Michael Ashkin Exhibit
Michael Ashkin's signature works from the 1990s reflect his interest in issues related to landscape, especially marginalized industrial wastelands, which was undoubtedly informed by his growing up in New Jersey. Into these quasi-documentary scale models of stagnant canals and desolate strips of interstate lined by rows of power lines, Ashkin injected a sense of the strange beauty and romanticism of such sites that tended to put the viewer in an almost meditative state of mind. This exhibition, which is a celebration of the artist's 2009 fellowship from the John Simon Guggenheim Memorial Foundation, includes photographic work, video, and a major topographical installation made from recycled cardboard, as well as writings by the artist.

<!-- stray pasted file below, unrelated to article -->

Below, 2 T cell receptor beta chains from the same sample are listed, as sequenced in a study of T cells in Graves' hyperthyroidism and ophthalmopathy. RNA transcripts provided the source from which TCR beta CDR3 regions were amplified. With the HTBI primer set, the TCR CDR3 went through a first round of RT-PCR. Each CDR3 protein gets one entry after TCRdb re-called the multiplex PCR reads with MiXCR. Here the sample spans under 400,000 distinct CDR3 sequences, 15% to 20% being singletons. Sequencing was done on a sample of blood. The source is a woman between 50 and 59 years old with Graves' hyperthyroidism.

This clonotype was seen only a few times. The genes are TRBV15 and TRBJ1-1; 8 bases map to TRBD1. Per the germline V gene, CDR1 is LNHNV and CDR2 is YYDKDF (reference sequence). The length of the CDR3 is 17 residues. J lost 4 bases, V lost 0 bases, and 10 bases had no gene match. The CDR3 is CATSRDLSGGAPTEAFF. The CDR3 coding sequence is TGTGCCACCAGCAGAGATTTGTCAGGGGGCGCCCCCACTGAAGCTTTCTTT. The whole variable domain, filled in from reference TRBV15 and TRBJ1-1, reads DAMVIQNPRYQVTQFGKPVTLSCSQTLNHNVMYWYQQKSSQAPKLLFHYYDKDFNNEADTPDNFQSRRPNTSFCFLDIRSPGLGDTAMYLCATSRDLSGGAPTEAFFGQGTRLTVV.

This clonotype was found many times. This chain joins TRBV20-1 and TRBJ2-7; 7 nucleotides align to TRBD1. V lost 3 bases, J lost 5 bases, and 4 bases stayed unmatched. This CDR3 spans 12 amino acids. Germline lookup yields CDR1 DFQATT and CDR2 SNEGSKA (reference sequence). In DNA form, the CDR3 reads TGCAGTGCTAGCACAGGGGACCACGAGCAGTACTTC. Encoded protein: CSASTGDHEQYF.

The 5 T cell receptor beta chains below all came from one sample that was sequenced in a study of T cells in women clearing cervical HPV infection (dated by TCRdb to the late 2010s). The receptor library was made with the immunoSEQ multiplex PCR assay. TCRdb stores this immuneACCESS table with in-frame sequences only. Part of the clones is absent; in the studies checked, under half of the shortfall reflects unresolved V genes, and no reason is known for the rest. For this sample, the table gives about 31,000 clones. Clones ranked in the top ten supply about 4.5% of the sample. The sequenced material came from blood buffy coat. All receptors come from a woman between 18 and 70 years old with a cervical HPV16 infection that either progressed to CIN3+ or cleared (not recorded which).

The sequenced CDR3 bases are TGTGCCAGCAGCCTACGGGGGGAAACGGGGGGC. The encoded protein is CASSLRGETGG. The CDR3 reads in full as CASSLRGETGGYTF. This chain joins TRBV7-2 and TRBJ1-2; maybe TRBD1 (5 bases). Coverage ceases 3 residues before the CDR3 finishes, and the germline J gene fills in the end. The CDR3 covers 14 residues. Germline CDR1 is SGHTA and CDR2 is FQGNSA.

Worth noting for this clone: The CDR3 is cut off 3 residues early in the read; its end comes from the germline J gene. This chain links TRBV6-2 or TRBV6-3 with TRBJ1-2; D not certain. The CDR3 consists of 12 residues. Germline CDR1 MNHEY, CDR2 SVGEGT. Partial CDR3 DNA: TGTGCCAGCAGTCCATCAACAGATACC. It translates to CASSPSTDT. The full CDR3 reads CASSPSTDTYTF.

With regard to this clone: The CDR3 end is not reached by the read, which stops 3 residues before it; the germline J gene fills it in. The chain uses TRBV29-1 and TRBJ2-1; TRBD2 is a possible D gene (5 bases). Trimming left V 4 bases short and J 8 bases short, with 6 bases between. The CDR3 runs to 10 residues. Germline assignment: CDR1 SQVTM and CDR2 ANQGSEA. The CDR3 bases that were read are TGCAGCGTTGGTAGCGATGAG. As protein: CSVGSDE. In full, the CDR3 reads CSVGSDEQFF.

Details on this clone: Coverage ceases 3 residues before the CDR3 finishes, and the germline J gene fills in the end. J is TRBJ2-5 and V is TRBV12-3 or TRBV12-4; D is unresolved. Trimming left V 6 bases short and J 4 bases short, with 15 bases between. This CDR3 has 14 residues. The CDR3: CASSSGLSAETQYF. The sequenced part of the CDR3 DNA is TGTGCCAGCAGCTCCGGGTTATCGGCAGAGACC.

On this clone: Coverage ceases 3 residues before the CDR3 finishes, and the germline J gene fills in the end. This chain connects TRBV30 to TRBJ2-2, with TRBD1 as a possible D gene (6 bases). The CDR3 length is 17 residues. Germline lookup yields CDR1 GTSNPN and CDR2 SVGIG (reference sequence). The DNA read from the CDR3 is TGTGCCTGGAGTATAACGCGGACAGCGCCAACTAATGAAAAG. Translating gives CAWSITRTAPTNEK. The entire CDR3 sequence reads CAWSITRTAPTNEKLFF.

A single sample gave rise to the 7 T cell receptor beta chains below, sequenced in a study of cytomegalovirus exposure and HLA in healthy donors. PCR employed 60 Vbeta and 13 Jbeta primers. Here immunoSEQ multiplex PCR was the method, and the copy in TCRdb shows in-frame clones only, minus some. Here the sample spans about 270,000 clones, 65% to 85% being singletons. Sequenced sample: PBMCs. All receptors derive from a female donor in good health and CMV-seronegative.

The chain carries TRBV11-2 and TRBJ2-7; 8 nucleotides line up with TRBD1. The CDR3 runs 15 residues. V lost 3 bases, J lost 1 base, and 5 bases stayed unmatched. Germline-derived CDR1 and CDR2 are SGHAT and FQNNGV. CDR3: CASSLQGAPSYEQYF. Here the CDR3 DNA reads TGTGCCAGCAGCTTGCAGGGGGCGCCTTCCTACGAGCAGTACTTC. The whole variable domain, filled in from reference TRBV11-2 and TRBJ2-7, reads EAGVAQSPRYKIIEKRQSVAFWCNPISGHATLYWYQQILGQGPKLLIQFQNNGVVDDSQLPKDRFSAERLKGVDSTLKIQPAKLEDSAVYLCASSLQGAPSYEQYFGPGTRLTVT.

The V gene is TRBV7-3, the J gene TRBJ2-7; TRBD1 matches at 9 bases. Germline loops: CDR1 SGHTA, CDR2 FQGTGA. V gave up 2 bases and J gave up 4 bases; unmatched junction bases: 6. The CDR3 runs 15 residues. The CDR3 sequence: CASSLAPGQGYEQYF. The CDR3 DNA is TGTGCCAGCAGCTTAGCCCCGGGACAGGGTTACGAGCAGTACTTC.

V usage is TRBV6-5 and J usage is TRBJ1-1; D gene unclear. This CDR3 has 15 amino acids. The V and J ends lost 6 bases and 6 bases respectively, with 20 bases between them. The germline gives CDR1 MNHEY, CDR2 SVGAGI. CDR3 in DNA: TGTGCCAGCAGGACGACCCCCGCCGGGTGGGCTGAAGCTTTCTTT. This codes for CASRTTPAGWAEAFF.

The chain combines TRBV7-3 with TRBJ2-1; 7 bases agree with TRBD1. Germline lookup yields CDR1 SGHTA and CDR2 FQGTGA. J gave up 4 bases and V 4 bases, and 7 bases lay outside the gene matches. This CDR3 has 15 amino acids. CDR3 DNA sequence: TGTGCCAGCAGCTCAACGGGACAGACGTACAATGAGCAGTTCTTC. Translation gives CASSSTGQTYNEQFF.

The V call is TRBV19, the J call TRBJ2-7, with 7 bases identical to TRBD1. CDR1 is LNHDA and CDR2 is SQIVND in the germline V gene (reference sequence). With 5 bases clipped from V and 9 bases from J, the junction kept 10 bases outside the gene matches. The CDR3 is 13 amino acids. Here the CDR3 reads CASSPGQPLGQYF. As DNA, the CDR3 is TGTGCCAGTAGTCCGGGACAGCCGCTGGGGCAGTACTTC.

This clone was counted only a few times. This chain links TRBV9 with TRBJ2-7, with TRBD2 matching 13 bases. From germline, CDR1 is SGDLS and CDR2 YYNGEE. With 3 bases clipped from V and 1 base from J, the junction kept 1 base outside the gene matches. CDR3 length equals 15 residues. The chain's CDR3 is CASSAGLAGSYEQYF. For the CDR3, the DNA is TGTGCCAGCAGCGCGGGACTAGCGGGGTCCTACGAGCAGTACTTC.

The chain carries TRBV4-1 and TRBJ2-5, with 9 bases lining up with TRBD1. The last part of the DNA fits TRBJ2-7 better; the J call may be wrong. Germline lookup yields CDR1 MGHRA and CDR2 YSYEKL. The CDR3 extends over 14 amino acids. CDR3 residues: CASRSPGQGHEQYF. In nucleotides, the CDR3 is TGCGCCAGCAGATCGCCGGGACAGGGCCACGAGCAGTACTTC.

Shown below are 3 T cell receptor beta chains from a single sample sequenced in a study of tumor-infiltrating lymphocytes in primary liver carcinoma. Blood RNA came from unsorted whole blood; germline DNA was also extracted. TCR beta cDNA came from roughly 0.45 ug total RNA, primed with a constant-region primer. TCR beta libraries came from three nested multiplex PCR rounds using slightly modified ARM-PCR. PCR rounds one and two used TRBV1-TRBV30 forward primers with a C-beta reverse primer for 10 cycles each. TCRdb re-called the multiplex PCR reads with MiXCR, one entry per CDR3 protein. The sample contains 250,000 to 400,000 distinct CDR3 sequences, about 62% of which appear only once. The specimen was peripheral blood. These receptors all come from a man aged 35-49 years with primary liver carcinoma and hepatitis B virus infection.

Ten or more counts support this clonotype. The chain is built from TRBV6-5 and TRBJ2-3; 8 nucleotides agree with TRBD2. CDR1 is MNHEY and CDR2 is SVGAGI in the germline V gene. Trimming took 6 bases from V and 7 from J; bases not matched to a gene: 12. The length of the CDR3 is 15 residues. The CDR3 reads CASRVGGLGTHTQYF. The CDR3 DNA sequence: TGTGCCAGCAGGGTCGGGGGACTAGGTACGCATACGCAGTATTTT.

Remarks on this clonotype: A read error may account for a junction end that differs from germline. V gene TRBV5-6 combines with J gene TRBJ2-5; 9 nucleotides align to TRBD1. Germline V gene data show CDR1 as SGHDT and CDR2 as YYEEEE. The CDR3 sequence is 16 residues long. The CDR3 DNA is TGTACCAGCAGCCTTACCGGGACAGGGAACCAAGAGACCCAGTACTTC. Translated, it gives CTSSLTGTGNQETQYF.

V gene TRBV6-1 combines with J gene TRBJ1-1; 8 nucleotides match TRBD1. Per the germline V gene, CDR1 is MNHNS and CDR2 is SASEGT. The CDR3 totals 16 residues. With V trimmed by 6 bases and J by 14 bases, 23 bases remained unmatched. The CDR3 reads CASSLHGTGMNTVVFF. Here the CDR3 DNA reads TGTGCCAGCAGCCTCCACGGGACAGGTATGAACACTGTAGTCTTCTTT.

Ashkin's work has been shown widely nationally and internationally, including in Documenta 11 in 2002 and the Whitney Biennial in 1997. Most recently it was the subject of a solo show at Secession in Vienna and will be on view at the Weatherspoon Art Museum at the University of North Carolina. Ashkin is an assistant professor and director of graduate studies in the Department of Art.
On Thursday, April 22, Anthony Graves will lead a tour of the exhibition, "Michael Ashkin," from noon to 1 p.m.